It is no longer a matter of whether or not you should buy gold and/or silver but, rather, which type of investment(s) and how much. You don’t need a lot – but you do need some – and here is a primer on just what type of investment vehicles are available and recommendations on just how much you should buy.
By Lorimer Wilson, editor of munKNEE.com.
Gold is the best hedge against uncertainty there is and it is also a useful thing to have in your portfolio if inflation is rising, as some foresee, or if the U.S. dollar was to decline further, as expected.
How Much Gold Do You Need?
The U.S. firm Ibbotson Associates, in a study for Canada’s Bullion Management Group, found investors can potentially improve their balance of risk and reward with a precious metals weighting of 7.1% in conservative accounts, 12.5% in moderate accounts and 15.7% in aggressive accounts. Precious metals can include silver and platinum, but it’s a term that primarily means gold.
Another U.S. firm, Wainwright & Co. Economics Inc., looked at the need for gold in one’s portfolio from an inflation protection point of view and concluded from their research that “a U.S. equities portfolio in which 15% of the assets are diverted to gold bullion would be effectively immune from damage due to a rising gold price and that is, we believe, equivalent to immunity from inflation.”
Which Vehicle Should You Choose?
a) Physical Gold and Silver
Gold in bars or coins makes sense if you are concerned about the complete breakdown of society but you will have an asset that needs to be securely stored.
b) Individual Gold and Silver Stocks and/or Their Long-term Warrants
Gold and silver stocks have an added degree of risk because you not only need gold prices to rise (and gold stocks and gold bullion don’t always move in unison) but you also need your precious metals company to be a well-run business. For greater leverage on your invested dollars consideration should be given to an investment in commodity-related long-term warrants.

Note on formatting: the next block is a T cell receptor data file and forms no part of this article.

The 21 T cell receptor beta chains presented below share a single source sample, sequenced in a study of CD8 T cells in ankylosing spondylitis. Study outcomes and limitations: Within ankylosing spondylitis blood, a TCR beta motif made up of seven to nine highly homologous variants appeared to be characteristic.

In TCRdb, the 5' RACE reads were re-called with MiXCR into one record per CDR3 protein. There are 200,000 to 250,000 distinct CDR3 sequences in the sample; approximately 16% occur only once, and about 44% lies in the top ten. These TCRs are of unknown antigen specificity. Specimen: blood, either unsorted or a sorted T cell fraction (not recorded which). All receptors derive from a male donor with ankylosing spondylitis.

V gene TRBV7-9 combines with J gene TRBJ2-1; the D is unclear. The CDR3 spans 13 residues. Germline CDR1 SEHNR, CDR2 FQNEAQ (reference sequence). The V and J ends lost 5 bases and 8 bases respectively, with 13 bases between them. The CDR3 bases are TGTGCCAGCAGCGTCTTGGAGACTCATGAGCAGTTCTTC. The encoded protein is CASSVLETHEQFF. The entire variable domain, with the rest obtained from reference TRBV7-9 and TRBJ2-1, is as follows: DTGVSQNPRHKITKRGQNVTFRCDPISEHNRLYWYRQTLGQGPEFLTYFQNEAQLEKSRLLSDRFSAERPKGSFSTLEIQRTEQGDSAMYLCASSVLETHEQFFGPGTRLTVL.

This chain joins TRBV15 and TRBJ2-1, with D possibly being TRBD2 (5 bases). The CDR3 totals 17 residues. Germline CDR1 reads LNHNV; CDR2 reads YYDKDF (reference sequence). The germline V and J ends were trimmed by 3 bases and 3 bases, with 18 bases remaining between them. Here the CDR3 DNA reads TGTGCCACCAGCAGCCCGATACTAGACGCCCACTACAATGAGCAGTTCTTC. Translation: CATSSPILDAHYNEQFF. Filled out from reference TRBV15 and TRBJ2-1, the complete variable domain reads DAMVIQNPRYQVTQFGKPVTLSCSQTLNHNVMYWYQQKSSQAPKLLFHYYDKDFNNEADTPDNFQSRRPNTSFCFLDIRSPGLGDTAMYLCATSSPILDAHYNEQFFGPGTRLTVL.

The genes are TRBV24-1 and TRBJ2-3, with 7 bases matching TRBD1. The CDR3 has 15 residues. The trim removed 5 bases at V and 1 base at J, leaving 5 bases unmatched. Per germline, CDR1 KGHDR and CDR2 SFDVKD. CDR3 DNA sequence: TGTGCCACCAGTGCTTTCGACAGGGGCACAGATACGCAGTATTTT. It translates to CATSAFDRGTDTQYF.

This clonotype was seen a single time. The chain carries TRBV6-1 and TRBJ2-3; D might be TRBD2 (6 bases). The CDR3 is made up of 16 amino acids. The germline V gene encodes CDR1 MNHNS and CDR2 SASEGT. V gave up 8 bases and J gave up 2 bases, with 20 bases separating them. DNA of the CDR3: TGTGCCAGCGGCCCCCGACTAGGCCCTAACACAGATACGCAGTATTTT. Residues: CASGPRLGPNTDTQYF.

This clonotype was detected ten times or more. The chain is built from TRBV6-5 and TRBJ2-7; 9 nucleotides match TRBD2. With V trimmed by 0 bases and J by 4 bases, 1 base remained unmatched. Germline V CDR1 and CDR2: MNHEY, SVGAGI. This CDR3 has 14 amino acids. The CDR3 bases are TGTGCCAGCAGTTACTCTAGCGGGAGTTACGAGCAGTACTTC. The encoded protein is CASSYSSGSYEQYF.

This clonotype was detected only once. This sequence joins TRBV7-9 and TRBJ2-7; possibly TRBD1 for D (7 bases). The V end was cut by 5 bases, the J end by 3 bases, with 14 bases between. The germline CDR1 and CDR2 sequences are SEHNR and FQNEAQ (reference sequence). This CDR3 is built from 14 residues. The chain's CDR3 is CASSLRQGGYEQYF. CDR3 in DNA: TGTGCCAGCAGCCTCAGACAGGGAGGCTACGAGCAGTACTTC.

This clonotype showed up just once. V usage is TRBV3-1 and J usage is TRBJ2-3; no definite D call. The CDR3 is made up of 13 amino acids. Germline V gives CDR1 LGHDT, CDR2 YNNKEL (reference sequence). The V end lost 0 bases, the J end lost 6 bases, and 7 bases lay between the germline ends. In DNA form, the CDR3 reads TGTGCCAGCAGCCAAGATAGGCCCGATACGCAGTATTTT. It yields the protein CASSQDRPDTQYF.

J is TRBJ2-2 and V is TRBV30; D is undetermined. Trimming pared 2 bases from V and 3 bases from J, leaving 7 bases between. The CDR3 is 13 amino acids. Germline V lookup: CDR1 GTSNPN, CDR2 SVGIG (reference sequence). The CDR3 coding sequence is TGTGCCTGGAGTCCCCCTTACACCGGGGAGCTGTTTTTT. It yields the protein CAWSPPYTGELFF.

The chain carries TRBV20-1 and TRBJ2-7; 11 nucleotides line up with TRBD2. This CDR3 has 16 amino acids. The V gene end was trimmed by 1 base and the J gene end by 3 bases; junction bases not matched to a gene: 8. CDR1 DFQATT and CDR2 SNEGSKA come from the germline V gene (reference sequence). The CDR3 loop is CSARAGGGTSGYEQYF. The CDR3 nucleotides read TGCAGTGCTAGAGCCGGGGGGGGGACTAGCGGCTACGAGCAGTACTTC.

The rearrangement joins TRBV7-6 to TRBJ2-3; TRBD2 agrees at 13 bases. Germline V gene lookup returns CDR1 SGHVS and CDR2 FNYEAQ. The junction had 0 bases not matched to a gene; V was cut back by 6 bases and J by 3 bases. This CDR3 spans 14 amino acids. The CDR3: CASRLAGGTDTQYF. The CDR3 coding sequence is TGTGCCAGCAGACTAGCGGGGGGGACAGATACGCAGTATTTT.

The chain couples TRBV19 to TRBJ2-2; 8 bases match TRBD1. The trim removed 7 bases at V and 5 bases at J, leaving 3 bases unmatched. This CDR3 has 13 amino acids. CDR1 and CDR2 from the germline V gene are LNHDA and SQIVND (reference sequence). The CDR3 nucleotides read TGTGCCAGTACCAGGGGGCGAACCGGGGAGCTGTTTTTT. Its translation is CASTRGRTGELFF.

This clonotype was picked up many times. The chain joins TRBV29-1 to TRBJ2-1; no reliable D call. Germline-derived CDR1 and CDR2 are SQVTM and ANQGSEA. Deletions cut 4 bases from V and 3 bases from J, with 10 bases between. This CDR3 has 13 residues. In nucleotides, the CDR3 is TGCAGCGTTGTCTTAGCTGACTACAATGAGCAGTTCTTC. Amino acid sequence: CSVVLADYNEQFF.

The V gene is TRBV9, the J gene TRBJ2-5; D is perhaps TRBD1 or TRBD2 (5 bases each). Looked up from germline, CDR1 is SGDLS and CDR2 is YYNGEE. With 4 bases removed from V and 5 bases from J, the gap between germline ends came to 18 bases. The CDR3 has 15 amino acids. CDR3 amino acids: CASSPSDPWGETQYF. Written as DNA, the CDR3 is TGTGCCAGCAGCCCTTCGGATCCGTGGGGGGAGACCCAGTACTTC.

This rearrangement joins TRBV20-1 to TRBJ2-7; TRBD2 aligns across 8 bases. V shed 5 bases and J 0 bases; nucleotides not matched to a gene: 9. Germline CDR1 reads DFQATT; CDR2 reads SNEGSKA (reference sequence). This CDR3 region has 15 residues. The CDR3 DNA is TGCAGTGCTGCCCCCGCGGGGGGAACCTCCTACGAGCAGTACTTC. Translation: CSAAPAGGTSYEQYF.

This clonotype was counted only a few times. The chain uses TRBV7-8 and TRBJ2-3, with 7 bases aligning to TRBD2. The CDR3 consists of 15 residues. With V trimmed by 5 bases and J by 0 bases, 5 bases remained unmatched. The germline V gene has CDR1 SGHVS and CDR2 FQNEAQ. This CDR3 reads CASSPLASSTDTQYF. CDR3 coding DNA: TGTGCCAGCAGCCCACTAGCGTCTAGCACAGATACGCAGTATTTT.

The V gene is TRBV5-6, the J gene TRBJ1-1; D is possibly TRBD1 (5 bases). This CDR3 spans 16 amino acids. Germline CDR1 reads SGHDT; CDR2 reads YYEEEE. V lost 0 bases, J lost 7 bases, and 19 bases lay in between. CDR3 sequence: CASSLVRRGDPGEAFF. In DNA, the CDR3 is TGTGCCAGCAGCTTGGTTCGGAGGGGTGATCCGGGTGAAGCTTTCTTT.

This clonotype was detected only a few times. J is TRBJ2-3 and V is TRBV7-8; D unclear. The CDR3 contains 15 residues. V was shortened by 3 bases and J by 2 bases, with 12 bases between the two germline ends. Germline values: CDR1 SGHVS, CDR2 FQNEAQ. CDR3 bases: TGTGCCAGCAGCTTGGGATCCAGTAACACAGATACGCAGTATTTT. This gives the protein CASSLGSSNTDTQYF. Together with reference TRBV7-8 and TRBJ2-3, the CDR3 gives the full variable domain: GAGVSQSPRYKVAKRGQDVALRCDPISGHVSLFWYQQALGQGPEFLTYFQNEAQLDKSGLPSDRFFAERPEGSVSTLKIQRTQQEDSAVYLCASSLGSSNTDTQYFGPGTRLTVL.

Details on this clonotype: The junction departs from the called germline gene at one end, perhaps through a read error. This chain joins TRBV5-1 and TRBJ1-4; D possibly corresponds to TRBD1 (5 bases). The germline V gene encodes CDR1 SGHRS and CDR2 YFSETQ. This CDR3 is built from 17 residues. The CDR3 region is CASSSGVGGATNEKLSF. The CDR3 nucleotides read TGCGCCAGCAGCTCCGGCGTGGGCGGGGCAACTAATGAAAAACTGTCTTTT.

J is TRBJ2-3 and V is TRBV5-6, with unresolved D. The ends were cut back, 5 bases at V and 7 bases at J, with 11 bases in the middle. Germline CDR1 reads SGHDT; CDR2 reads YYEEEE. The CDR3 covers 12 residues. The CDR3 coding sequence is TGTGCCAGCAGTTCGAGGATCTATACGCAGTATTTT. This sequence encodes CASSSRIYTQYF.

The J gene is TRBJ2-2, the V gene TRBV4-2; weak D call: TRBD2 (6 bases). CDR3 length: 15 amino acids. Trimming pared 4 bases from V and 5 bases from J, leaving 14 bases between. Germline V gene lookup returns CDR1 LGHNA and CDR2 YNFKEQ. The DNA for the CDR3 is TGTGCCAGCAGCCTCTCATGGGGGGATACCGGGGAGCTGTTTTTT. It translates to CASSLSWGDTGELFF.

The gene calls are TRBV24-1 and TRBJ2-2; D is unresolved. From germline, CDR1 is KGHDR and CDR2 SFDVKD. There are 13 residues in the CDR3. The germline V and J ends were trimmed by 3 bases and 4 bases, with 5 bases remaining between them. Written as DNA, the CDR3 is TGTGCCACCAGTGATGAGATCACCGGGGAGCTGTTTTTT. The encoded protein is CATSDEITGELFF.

c) Precious Metals Mining Mutual Funds
PM funds hold the stocks and/or warrants of gold, silver and platinum companies involved in the producing, developing, exploring or buying (via royalty payment arrangements) of such metals. While they are among the most expensive in terms of the fees they charge they have a long history of bringing the benefit of rising gold prices to individual investors (and the opposite, of course).
d) Exchange-traded Funds
There are two kinds of gold ETFs:
1. One tracks the price of gold bullion and is thus a clean, convenient proxy for holding physical gold (e.g. the iShares Comex Gold Trust, which trades on the TSX under symbol IGT (IGT-T) and the New York Stock Exchange under IAU (IAU-N) and the NYSE-listed StreetTracks Gold Shares ETF (GLD-N).
2. The other tracks an index of gold mining stocks like, for example, the iShares CDN Gold Sector Index Fund (XGD-T), which follows the S&P/TSX Global Gold Index and Market Vectors Gold Miners ETF (GDX) which tracks the large cap producers in the AMEX Gold Miners Index and the Market Vectors Junior Gold Mine (GDXJ) of mid-cap producers.
e) Closed-end Funds:
Closed-end funds are conventional mutual funds that trade like a stock and thus can be bought or sold any time during the trading day (mutual funds can only be sold at end-of-day prices). Closed-end funds differ from ETFs in that they can trade at significant discounts or premiums to the net asset value, whereas ETFs will veer away from their net asset value only temporarily and mildly. Several closed-end funds offer a way to hold actual gold, including the new Claymore Bullion Trust (CGL-T) and Central Gold Trust (GTU.UN-T).
Two key questions to ask:
1. Am I investing in gold stocks or gold bullion?
2. Am I exposed to Canada-U.S. currency fluctuations?
Gold is priced in U.S. dollars and a rising Canadian dollar will increase your gains.
f) Gold and Silver Coins:
Owning gold and silver coins are another alternative to consider.
The reason why gold’s a legitimate asset class for investors today is its potential to shine when all else is bleak. How much gold and/or silver do you have in your portfolio?